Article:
The Crusades, first preached in 1095, were military attempts by Western European Christians to regain control of the Holy Land from Muslims. Kings became the heads of centralised nation-states, reducing crime and violence but making the ideal of a unified Christendom more distant. Intellectual life was marked by scholasticism, a philosophy that emphasised joining faith to reason, by the founding of universities; the theology of Thomas Aquinas, the paintings of Giotto, the poetry of Dante and Chaucer, the travels of Marco Polo, the Gothic architecture of cathedrals such as Chartres are among the outstanding achievements toward the end of this period and into the Late Middle Ages. The Late Middle Ages was marked by difficulties and calamities including famine and war, which diminished the population of Europe. Controversy and the Western Schism within the Catholic Church paralleled the interstate conflict, civil strife, peasant revolts that occurred in the kingdoms. Cultural and technological developments transformed European society, concluding the Late Middle Ages and beginning the early modern period.
The Middle Ages is one of the three major periods in the most enduring scheme for analysing European history: classical civilisation, or Antiquity. The "Middle Ages" first appears in Latin in 1469 as media tempestas or "middle season". In early usage, there were many variants, including medium aevum, or "middle age", first recorded in 1604, media saecula, or "middle ages", first recorded in 1625; the alternative term "medieval" derives from medium aevum. Medieval writers divided history into periods such as the "Six Ages" or the "Four Empires", considered their time to be the last before the end of the world; when referring to their own times, they spoke of them as being "modern". In the 1330s, the humanist and poet Petrarch referred to pre-Christian times as antiqua and to the Christian period as nova. Leonardo Bruni was the first historian to use tripartite periodisation in his History of the Florentine People, with a middle period "between the fall of the Roman Empire and the revival of city life sometime in late eleventh and twelfth centuries".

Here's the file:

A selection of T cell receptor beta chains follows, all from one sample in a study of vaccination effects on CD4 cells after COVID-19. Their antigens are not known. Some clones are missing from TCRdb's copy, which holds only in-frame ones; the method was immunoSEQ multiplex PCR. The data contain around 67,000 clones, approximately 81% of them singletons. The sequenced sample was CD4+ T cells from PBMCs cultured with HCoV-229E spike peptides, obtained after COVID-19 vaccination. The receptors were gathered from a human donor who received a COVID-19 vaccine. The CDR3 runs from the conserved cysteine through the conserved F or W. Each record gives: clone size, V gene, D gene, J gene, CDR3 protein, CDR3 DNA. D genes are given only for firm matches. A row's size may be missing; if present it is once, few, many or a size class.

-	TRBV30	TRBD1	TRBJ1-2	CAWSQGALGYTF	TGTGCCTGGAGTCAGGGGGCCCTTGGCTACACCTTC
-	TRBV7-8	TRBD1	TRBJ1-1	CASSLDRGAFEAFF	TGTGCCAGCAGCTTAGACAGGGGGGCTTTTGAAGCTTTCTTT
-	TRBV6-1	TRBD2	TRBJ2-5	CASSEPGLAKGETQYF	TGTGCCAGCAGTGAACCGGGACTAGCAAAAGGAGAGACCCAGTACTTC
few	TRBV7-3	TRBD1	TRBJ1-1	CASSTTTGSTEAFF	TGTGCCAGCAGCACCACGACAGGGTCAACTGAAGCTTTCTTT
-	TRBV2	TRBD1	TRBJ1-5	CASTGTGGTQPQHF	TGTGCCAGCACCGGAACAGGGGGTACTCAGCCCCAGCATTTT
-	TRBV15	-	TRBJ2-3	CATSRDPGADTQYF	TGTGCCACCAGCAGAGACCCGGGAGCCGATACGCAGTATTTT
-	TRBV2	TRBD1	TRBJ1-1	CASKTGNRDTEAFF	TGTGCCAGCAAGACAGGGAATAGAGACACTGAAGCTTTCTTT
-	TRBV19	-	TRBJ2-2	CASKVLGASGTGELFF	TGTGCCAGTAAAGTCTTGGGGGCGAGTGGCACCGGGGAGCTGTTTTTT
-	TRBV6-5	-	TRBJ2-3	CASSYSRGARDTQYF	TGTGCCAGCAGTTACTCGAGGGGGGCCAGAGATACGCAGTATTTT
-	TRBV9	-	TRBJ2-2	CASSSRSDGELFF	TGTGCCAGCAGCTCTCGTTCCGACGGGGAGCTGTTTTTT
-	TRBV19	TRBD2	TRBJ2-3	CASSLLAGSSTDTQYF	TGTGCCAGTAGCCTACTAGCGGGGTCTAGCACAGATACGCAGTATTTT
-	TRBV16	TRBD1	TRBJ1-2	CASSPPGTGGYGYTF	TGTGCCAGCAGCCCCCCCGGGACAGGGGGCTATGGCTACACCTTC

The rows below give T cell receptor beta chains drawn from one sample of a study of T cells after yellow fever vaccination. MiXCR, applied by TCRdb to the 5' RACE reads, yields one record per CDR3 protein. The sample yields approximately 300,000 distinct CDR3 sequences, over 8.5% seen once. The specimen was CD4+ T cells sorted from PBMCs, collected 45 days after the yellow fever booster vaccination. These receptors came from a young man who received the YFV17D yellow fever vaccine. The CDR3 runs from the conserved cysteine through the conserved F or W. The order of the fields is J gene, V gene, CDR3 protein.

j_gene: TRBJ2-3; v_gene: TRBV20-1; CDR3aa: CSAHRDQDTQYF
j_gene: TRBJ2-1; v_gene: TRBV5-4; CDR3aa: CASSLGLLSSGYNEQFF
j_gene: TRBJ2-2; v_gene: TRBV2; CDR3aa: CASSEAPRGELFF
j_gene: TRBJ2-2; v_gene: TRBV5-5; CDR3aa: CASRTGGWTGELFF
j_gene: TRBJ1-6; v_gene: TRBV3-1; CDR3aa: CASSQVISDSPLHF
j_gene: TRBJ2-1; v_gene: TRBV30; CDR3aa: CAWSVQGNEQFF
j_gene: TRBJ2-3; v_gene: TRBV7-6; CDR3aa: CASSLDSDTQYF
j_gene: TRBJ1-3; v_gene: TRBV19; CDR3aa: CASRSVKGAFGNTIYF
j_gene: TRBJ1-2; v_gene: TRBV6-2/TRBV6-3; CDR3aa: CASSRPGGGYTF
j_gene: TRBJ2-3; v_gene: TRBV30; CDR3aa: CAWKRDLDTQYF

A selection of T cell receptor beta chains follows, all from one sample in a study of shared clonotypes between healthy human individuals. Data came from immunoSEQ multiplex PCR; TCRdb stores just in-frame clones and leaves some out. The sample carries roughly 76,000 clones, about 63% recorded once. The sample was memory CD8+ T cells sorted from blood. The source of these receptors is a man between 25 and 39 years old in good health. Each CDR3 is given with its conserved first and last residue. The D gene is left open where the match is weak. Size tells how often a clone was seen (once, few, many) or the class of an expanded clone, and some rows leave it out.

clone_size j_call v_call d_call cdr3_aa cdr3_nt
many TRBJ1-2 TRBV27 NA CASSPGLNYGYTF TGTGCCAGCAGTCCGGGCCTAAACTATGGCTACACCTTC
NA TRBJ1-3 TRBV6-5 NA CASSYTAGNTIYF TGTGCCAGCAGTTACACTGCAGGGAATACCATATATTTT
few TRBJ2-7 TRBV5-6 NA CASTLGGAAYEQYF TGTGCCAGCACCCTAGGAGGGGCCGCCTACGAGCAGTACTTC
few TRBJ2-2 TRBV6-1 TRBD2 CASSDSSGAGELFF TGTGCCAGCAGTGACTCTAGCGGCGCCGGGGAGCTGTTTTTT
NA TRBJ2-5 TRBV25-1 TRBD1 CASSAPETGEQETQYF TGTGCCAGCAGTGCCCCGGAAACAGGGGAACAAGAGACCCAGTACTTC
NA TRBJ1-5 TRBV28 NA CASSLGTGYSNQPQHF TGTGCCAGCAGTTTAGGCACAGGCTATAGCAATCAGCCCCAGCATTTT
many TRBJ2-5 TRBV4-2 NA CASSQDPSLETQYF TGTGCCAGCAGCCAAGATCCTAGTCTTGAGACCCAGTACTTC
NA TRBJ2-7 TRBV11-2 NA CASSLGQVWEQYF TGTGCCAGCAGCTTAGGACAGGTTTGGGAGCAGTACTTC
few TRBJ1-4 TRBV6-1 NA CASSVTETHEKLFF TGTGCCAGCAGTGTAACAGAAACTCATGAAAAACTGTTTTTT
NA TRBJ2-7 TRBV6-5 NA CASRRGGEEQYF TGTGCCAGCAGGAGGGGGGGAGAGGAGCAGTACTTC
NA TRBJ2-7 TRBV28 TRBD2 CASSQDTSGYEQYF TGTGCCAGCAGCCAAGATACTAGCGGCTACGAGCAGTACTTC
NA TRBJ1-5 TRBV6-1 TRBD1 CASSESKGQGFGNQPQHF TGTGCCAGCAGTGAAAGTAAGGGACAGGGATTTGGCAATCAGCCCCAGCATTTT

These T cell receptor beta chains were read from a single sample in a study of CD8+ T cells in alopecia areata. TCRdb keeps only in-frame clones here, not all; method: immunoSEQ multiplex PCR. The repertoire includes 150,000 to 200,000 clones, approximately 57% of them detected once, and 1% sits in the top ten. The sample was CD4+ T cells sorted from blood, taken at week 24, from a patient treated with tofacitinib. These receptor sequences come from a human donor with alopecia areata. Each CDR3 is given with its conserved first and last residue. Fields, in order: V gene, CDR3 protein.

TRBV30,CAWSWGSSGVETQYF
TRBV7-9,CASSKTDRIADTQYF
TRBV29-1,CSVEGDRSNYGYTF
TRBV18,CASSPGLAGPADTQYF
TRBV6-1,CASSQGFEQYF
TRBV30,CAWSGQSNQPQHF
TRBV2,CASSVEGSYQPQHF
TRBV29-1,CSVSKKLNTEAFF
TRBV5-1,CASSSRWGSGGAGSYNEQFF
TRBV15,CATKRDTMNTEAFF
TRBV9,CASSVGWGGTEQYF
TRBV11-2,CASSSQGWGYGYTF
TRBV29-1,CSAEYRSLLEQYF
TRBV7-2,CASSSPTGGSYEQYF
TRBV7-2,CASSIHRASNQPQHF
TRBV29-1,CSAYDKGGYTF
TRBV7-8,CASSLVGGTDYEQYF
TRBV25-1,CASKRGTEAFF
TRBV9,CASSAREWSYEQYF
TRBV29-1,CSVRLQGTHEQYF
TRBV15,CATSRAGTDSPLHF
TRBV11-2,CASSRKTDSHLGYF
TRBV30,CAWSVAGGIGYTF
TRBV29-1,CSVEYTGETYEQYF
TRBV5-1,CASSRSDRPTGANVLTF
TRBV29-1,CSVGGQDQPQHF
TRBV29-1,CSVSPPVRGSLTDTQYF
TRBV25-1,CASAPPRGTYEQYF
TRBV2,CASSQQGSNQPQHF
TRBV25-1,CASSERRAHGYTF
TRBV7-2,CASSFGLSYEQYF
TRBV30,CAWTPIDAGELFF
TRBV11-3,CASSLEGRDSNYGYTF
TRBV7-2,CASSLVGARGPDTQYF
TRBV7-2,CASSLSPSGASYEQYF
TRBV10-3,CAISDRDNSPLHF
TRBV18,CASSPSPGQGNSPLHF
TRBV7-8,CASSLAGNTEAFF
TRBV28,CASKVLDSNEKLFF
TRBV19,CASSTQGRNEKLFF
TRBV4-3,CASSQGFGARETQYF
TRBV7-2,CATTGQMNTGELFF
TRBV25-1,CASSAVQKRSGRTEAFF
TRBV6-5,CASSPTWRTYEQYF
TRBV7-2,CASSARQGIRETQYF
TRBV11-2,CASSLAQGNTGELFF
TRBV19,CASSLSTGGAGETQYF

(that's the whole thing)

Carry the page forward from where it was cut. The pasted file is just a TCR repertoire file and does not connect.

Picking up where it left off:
Tripartite periodisation became standard after the 17th-century German historian Christoph Cellarius divided history into three periods: ancient and modern. The most given starting point for the Middle Ages is around 500, with the date of 476 first used by Bruni. Starting dates are sometimes used in the outer parts of Europe. For Europe as a whole, 1500 is considered to be the end of the Middle Ages, but there is no universally agreed upon end date. Depending on the context, events such as the conquest of Constantinople by the Turks in 1453, Christopher Columbus's first voyage to the Americas in 1492, or the Protestant Reformation in 1517 are sometimes used. English historians use the Battle of Bosworth Field in 1485 to mark the end of the period. For Spain, dates used are the death of King Ferdinand II in 1516, the death of Queen Isabella I of Castile in 1504, or the conquest of Granada in 1492. Historians from Romance-speaking countries tend to divide the Middle Ages into two parts: an earlier "High" and late